Jeopardy is the undergraduate literary magazine for Western Washington University. I caught up with editor Stuart Brewster and assistant editors Adam Pygott, Michelle Callihan, and Aylen Rounds at one of their weekly editorial meetings. In their little office we talked about spelling and basic geometry before getting to the nitty gritty of their publication.
Michael Spier: Jeopardy has a pretty long history. Can you give me a run down of it?
Stuart Brewster: Jeopardy started 42 years ago. It’s always been undergraduate produced, but up until two years ago it accepted submissions from all around the world. We’ve gotten lots of famous people published in our magazine, and it used to be nationally recognized.
Two years ago we switched over to only accepting submissions from people who are affiliated with Western Washington University or have been in the past— so, students, faculty, staff, and alumni— and that’s kind of shaped the nature of the magazine in terms of the service it provides to the community.
The name comes from placing yourself in danger and the idea that, through your art and through speaking and speaking up, and through expressing your artistic vision, you’re kind of putting yourself on the edge.
MS: What’s going on with this year’s Jeopardy? You’re doing something different with a theme?
Michelle Callihan: Yeah, we have a theme this year, which is “unspoken.” It’s very exciting.
SB: It tends to kind of be an unthemed publication, but we wanted to see how— because now the publication is about the Western community— we wanted to see what the Western community has to say about the particular idea. We think it’s pretty relevant politically and internationally as well as just the fact that all literature and art in some way addresses the idea of the unspoken by speaking or by expressing itself so we were interested in how people would respond to that theme and what they would have to say about it.
Aylen Rounds: And actually in the seventies they had themed editions, I think, from 1972 to 1977.
MS: So, do all submissions need to follow your theme, then?
SB: Not necessarily. We do take it into consideration when figuring out what will go into the final edition, but we except non-themed submissions as well.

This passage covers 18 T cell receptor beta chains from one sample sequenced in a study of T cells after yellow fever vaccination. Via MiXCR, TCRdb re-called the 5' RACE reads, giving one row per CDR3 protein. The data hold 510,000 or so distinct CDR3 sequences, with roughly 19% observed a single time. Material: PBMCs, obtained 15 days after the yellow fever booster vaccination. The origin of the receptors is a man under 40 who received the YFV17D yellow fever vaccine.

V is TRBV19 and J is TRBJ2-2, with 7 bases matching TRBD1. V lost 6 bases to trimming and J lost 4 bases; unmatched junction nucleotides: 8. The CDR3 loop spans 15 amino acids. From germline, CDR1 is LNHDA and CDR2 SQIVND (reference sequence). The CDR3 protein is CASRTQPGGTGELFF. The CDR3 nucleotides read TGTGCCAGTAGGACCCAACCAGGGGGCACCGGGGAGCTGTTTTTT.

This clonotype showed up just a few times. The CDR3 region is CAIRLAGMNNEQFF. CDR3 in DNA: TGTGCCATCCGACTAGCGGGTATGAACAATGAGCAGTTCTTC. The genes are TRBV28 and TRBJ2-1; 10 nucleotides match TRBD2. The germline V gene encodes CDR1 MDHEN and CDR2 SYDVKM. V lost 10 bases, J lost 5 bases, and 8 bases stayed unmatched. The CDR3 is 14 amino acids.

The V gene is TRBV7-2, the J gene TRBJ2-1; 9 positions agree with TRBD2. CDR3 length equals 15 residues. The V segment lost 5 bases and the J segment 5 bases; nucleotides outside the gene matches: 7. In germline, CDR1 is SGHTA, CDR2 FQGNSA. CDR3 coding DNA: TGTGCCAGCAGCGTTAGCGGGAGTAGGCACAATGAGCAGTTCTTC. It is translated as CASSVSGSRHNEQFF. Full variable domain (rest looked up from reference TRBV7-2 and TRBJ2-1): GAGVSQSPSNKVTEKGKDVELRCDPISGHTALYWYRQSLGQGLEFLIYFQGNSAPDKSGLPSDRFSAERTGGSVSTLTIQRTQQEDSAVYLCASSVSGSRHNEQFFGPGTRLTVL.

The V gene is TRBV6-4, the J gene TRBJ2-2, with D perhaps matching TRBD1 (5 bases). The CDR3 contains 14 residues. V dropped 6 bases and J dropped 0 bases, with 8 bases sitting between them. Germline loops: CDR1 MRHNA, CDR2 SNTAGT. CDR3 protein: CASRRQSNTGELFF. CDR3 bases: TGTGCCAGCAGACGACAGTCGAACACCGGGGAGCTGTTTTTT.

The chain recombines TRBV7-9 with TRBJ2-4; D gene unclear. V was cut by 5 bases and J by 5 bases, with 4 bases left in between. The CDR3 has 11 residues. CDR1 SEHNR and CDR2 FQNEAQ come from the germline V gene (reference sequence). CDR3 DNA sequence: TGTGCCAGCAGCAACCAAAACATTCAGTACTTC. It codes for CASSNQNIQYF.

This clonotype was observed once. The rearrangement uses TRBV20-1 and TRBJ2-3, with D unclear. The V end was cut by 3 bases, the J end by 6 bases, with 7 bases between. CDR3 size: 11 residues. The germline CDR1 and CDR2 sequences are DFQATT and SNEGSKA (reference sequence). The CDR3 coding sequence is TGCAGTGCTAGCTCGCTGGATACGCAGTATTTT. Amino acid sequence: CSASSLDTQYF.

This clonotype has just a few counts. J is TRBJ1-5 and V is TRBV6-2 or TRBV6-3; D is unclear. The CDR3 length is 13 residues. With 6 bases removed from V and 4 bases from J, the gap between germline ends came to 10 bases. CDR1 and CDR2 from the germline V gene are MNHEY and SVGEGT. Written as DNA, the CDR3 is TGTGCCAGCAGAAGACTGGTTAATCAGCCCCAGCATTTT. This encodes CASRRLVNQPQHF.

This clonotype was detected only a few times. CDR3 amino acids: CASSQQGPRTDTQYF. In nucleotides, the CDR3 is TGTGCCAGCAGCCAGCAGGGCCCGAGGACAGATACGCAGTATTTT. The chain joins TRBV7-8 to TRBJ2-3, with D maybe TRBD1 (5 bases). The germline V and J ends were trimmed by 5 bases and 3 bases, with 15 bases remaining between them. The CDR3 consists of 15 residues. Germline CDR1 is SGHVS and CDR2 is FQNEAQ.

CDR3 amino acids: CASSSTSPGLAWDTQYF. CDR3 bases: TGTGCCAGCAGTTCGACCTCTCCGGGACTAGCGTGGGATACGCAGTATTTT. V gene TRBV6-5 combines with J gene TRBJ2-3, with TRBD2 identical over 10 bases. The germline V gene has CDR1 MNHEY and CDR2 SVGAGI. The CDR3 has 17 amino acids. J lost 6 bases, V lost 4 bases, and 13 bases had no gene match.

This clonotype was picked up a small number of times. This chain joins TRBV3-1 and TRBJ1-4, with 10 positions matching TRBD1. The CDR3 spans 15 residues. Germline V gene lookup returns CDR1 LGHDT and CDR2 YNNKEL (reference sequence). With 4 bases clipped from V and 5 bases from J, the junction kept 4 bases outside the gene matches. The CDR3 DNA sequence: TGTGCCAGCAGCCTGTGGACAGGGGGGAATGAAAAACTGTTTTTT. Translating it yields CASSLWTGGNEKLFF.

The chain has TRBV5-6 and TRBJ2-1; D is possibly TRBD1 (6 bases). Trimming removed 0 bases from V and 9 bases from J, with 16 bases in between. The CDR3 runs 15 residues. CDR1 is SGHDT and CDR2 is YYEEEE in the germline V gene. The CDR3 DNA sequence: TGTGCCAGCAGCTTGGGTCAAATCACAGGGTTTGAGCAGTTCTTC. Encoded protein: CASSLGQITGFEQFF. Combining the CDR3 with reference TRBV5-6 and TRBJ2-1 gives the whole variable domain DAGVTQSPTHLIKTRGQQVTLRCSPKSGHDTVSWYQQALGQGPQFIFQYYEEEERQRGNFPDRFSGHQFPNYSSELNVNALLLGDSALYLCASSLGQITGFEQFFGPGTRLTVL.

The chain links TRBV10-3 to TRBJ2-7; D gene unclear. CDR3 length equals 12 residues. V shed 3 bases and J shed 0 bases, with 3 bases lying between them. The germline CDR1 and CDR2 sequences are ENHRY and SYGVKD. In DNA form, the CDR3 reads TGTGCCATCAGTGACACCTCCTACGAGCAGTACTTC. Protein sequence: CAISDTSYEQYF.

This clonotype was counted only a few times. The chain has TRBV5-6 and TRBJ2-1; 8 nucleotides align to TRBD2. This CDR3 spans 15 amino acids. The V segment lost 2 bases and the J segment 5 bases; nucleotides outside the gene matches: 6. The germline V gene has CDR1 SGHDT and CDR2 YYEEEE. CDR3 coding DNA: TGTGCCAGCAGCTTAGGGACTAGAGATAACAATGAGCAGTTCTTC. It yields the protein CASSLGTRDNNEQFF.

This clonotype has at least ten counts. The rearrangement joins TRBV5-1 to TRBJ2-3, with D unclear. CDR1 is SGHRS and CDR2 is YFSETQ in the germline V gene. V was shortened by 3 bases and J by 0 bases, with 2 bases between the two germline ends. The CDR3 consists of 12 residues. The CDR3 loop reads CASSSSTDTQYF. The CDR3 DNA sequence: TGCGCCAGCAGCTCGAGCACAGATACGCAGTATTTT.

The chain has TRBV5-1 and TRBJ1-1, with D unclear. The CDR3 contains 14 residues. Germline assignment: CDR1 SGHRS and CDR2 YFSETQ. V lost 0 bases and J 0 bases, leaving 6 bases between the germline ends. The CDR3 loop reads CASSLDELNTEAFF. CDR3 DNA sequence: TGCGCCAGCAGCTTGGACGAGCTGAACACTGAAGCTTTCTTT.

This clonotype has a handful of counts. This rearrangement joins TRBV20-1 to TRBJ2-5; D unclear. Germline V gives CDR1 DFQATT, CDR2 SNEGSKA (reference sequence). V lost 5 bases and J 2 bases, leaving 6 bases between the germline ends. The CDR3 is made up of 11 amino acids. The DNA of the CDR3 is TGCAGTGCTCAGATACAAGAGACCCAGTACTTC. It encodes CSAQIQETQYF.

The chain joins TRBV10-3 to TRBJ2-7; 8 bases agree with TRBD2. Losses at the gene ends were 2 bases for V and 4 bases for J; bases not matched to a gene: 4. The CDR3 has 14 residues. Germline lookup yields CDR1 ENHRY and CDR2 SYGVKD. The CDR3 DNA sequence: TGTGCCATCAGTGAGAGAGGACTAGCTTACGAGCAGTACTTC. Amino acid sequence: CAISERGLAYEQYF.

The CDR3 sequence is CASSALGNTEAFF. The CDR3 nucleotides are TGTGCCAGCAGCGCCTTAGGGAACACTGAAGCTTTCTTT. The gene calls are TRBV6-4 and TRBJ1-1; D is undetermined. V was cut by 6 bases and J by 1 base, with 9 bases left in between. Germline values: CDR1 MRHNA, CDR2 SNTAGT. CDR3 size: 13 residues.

MS: So, what are you hoping to do with this issue, in addition to a theme, that might add to the Jeopardy tradition?
Adam Pygott: One of the things I hope to do is maybe give it a younger feel because if you go through some of the older issues it feels a bit more elegant…
AP: … a little stuffy. They do feel somewhat stuffy. I was kind of hoping that one of the things we’ll do with the unspoken is take things that are a little bit off the main track of what normal artistic elements are.
AR: Also, a lot of the publication and design work hasn’t been started.
AP: This year we’re also trying to reach out towards artists. A lot of the Jeopardy magazines before don’t have a great deal of art in them, and this year we’re actually trying to reach out to the art department and trying to inform them about Jeopardy, so we’re hoping to have a little bit more artwork than the last issues.
MS: Have you been thinking of any other magazines when you’re thinking of your format for this year?
SB: I don’t know that we’re looking to emulate anyone else— I think that it’s very important to make sure that Jeopardy has its own identity— but closer to the beginning of the year, when we were considering the direction we wanted to go editorially, we looked at graphic novel anthologies, at past editions of Jeopardy and at the Bellingham Review to see how we can differentiate ourselves from them. We’ve looked at a lot of sources, I guess, for inspiration.
MS: Is there anything that you don’t want to publish?
SB: We look at Jeopardy as a publication that would accept anything that could be reasonably represented on the printed page. We’re willing to do a lot of experimental stuff; we talked about theatre work, radio plays, children’s stories, and more traditional things that go in literary anthologies like translations or essays. We probably wouldn’t do so much of the translations or essays because we really want not so much cultural critique as original work.
MS: When is the next deadline for submissions to Jeopardy?
SB: March 6, which is the Monday of Dead Week.
MS: Is there anything else that our readers should know about?
SB: We have a reading. We do quarterly reading events original fiction, non-fiction, stuff like that. This quarter it’s on February 16 at 5 p.m. at the Underground Coffeehouse. This time we have Bruce Beasley, who works in the English department; Sarah Rankin, who works with crime and sexual assault services; Kerri Thornton, who is a student; Matt Roberts, who was an editor last year; and also Oliver de la Paz, who is also a professor in the English department, so it’s a pretty good line-up.